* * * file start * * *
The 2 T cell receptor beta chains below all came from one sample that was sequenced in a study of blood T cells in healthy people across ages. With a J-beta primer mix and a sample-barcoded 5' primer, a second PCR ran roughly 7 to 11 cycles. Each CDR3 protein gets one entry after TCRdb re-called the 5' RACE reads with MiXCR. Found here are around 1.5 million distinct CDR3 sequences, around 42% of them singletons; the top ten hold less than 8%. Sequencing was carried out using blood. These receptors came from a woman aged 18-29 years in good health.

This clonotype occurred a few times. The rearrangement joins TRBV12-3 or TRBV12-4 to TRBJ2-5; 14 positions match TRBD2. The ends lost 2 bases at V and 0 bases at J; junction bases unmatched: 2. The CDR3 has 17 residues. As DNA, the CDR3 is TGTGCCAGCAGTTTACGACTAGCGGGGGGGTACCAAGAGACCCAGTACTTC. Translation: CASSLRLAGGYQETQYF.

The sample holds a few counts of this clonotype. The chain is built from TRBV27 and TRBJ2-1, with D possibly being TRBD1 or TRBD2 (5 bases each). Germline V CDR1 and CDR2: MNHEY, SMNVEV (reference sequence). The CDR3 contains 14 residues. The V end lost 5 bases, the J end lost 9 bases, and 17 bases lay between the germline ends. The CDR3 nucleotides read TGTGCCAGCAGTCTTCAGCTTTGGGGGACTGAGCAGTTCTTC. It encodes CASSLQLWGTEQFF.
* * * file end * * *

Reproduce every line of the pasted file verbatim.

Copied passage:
The 2 T cell receptor beta chains below all came from one sample that was sequenced in a study of blood T cells in healthy people across ages. With a J-beta primer mix and a sample-barcoded 5' primer, a second PCR ran roughly 7 to 11 cycles. Each CDR3 protein gets one entry after TCRdb re-called the 5' RACE reads with MiXCR. Found here are around 1.5 million distinct CDR3 sequences, around 42% of them singletons; the top ten hold less than 8%. Sequencing was carried out using blood. These receptors came from a woman aged 18-29 years in good health.

This clonotype occurred a few times. The rearrangement joins TRBV12-3 or TRBV12-4 to TRBJ2-5; 14 positions match TRBD2. The ends lost 2 bases at V and 0 bases at J; junction bases unmatched: 2. The CDR3 has 17 residues. As DNA, the CDR3 is TGTGCCAGCAGTTTACGACTAGCGGGGGGGTACCAAGAGACCCAGTACTTC. Translation: CASSLRLAGGYQETQYF.

The sample holds a few counts of this clonotype. The chain is built from TRBV27 and TRBJ2-1, with D possibly being TRBD1 or TRBD2 (5 bases each). Germline V CDR1 and CDR2: MNHEY, SMNVEV (reference sequence). The CDR3 contains 14 residues. The V end lost 5 bases, the J end lost 9 bases, and 17 bases lay between the germline ends. The CDR3 nucleotides read TGTGCCAGCAGTCTTCAGCTTTGGGGGACTGAGCAGTTCTTC. It encodes CASSLQLWGTEQFF.